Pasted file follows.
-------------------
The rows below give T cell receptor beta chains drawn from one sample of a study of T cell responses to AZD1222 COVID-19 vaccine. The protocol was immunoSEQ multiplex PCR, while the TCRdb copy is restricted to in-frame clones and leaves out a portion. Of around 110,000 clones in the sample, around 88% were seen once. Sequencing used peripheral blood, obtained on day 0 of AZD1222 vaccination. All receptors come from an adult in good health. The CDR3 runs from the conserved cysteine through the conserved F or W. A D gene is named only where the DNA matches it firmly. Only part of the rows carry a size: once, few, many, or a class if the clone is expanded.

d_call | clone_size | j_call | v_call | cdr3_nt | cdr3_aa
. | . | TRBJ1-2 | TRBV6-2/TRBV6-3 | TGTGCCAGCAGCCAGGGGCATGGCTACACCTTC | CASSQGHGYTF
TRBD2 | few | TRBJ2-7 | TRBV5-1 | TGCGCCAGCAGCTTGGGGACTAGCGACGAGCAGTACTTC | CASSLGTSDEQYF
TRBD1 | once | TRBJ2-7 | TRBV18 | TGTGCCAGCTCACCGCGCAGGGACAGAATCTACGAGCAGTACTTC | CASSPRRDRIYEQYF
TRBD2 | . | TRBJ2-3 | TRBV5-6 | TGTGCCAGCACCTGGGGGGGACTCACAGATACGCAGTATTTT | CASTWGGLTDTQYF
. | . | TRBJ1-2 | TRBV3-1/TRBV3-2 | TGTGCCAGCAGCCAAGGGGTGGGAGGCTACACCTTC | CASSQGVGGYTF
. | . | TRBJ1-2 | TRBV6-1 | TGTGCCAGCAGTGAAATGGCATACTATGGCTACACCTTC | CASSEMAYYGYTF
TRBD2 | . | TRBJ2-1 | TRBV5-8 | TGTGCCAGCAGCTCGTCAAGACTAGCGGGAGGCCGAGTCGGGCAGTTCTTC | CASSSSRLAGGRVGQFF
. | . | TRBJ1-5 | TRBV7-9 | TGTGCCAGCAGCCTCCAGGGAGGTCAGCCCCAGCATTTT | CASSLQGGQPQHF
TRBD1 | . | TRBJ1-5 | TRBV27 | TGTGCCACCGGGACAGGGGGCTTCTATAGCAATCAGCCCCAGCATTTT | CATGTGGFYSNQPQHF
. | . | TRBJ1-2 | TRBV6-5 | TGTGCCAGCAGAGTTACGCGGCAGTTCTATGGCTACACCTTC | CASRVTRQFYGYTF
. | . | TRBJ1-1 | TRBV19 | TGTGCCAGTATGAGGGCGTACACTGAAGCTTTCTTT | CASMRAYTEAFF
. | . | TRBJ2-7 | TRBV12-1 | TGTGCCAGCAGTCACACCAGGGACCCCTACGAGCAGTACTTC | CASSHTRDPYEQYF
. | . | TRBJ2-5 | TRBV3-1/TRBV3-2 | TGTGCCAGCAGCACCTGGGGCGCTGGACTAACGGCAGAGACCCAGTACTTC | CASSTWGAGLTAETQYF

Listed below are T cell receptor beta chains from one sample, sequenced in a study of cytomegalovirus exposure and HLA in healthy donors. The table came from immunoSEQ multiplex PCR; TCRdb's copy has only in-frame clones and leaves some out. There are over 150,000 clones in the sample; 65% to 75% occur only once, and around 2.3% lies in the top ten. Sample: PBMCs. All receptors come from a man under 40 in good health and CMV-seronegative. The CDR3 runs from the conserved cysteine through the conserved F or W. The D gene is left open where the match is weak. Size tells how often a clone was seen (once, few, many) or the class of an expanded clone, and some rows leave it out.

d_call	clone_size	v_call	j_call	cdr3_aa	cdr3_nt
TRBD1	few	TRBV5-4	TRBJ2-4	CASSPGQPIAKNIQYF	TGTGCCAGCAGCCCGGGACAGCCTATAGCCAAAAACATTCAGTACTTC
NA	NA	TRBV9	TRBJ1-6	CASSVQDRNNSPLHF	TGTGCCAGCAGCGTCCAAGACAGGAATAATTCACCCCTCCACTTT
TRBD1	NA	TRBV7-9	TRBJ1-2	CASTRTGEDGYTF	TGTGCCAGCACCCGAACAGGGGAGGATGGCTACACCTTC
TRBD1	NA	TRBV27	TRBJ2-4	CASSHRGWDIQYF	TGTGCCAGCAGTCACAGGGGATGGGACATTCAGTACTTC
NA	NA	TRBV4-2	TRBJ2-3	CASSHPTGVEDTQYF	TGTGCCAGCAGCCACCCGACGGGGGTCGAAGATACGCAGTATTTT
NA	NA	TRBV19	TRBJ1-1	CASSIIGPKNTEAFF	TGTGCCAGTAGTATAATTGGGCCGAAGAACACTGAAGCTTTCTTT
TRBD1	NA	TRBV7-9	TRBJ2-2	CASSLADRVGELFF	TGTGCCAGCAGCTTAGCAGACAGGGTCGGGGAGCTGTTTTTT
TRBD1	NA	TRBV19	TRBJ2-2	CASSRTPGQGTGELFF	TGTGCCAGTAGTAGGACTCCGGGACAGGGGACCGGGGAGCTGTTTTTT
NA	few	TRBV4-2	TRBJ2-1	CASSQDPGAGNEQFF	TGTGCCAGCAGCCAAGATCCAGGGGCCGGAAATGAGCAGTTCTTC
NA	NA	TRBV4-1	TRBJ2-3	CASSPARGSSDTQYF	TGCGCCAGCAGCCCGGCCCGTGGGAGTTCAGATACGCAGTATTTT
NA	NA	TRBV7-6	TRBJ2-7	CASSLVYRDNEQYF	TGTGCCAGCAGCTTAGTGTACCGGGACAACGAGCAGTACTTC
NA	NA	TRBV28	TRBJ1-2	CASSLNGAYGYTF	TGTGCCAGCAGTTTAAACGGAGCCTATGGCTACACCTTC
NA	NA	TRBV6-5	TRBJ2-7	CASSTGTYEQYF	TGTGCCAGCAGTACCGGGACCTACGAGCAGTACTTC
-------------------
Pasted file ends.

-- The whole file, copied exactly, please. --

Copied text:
The rows below give T cell receptor beta chains drawn from one sample of a study of T cell responses to AZD1222 COVID-19 vaccine. The protocol was immunoSEQ multiplex PCR, while the TCRdb copy is restricted to in-frame clones and leaves out a portion. Of around 110,000 clones in the sample, around 88% were seen once. Sequencing used peripheral blood, obtained on day 0 of AZD1222 vaccination. All receptors come from an adult in good health. The CDR3 runs from the conserved cysteine through the conserved F or W. A D gene is named only where the DNA matches it firmly. Only part of the rows carry a size: once, few, many, or a class if the clone is expanded.

d_call | clone_size | j_call | v_call | cdr3_nt | cdr3_aa
. | . | TRBJ1-2 | TRBV6-2/TRBV6-3 | TGTGCCAGCAGCCAGGGGCATGGCTACACCTTC | CASSQGHGYTF
TRBD2 | few | TRBJ2-7 | TRBV5-1 | TGCGCCAGCAGCTTGGGGACTAGCGACGAGCAGTACTTC | CASSLGTSDEQYF
TRBD1 | once | TRBJ2-7 | TRBV18 | TGTGCCAGCTCACCGCGCAGGGACAGAATCTACGAGCAGTACTTC | CASSPRRDRIYEQYF
TRBD2 | . | TRBJ2-3 | TRBV5-6 | TGTGCCAGCACCTGGGGGGGACTCACAGATACGCAGTATTTT | CASTWGGLTDTQYF
. | . | TRBJ1-2 | TRBV3-1/TRBV3-2 | TGTGCCAGCAGCCAAGGGGTGGGAGGCTACACCTTC | CASSQGVGGYTF
. | . | TRBJ1-2 | TRBV6-1 | TGTGCCAGCAGTGAAATGGCATACTATGGCTACACCTTC | CASSEMAYYGYTF
TRBD2 | . | TRBJ2-1 | TRBV5-8 | TGTGCCAGCAGCTCGTCAAGACTAGCGGGAGGCCGAGTCGGGCAGTTCTTC | CASSSSRLAGGRVGQFF
. | . | TRBJ1-5 | TRBV7-9 | TGTGCCAGCAGCCTCCAGGGAGGTCAGCCCCAGCATTTT | CASSLQGGQPQHF
TRBD1 | . | TRBJ1-5 | TRBV27 | TGTGCCACCGGGACAGGGGGCTTCTATAGCAATCAGCCCCAGCATTTT | CATGTGGFYSNQPQHF
. | . | TRBJ1-2 | TRBV6-5 | TGTGCCAGCAGAGTTACGCGGCAGTTCTATGGCTACACCTTC | CASRVTRQFYGYTF
. | . | TRBJ1-1 | TRBV19 | TGTGCCAGTATGAGGGCGTACACTGAAGCTTTCTTT | CASMRAYTEAFF
. | . | TRBJ2-7 | TRBV12-1 | TGTGCCAGCAGTCACACCAGGGACCCCTACGAGCAGTACTTC | CASSHTRDPYEQYF
. | . | TRBJ2-5 | TRBV3-1/TRBV3-2 | TGTGCCAGCAGCACCTGGGGCGCTGGACTAACGGCAGAGACCCAGTACTTC | CASSTWGAGLTAETQYF

Listed below are T cell receptor beta chains from one sample, sequenced in a study of cytomegalovirus exposure and HLA in healthy donors. The table came from immunoSEQ multiplex PCR; TCRdb's copy has only in-frame clones and leaves some out. There are over 150,000 clones in the sample; 65% to 75% occur only once, and around 2.3% lies in the top ten. Sample: PBMCs. All receptors come from a man under 40 in good health and CMV-seronegative. The CDR3 runs from the conserved cysteine through the conserved F or W. The D gene is left open where the match is weak. Size tells how often a clone was seen (once, few, many) or the class of an expanded clone, and some rows leave it out.

d_call	clone_size	v_call	j_call	cdr3_aa	cdr3_nt
TRBD1	few	TRBV5-4	TRBJ2-4	CASSPGQPIAKNIQYF	TGTGCCAGCAGCCCGGGACAGCCTATAGCCAAAAACATTCAGTACTTC
NA	NA	TRBV9	TRBJ1-6	CASSVQDRNNSPLHF	TGTGCCAGCAGCGTCCAAGACAGGAATAATTCACCCCTCCACTTT
TRBD1	NA	TRBV7-9	TRBJ1-2	CASTRTGEDGYTF	TGTGCCAGCACCCGAACAGGGGAGGATGGCTACACCTTC
TRBD1	NA	TRBV27	TRBJ2-4	CASSHRGWDIQYF	TGTGCCAGCAGTCACAGGGGATGGGACATTCAGTACTTC
NA	NA	TRBV4-2	TRBJ2-3	CASSHPTGVEDTQYF	TGTGCCAGCAGCCACCCGACGGGGGTCGAAGATACGCAGTATTTT
NA	NA	TRBV19	TRBJ1-1	CASSIIGPKNTEAFF	TGTGCCAGTAGTATAATTGGGCCGAAGAACACTGAAGCTTTCTTT
TRBD1	NA	TRBV7-9	TRBJ2-2	CASSLADRVGELFF	TGTGCCAGCAGCTTAGCAGACAGGGTCGGGGAGCTGTTTTTT
TRBD1	NA	TRBV19	TRBJ2-2	CASSRTPGQGTGELFF	TGTGCCAGTAGTAGGACTCCGGGACAGGGGACCGGGGAGCTGTTTTTT
NA	few	TRBV4-2	TRBJ2-1	CASSQDPGAGNEQFF	TGTGCCAGCAGCCAAGATCCAGGGGCCGGAAATGAGCAGTTCTTC
NA	NA	TRBV4-1	TRBJ2-3	CASSPARGSSDTQYF	TGCGCCAGCAGCCCGGCCCGTGGGAGTTCAGATACGCAGTATTTT
NA	NA	TRBV7-6	TRBJ2-7	CASSLVYRDNEQYF	TGTGCCAGCAGCTTAGTGTACCGGGACAACGAGCAGTACTTC
NA	NA	TRBV28	TRBJ1-2	CASSLNGAYGYTF	TGTGCCAGCAGTTTAAACGGAGCCTATGGCTACACCTTC
NA	NA	TRBV6-5	TRBJ2-7	CASSTGTYEQYF	TGTGCCAGCAGTACCGGGACCTACGAGCAGTACTTC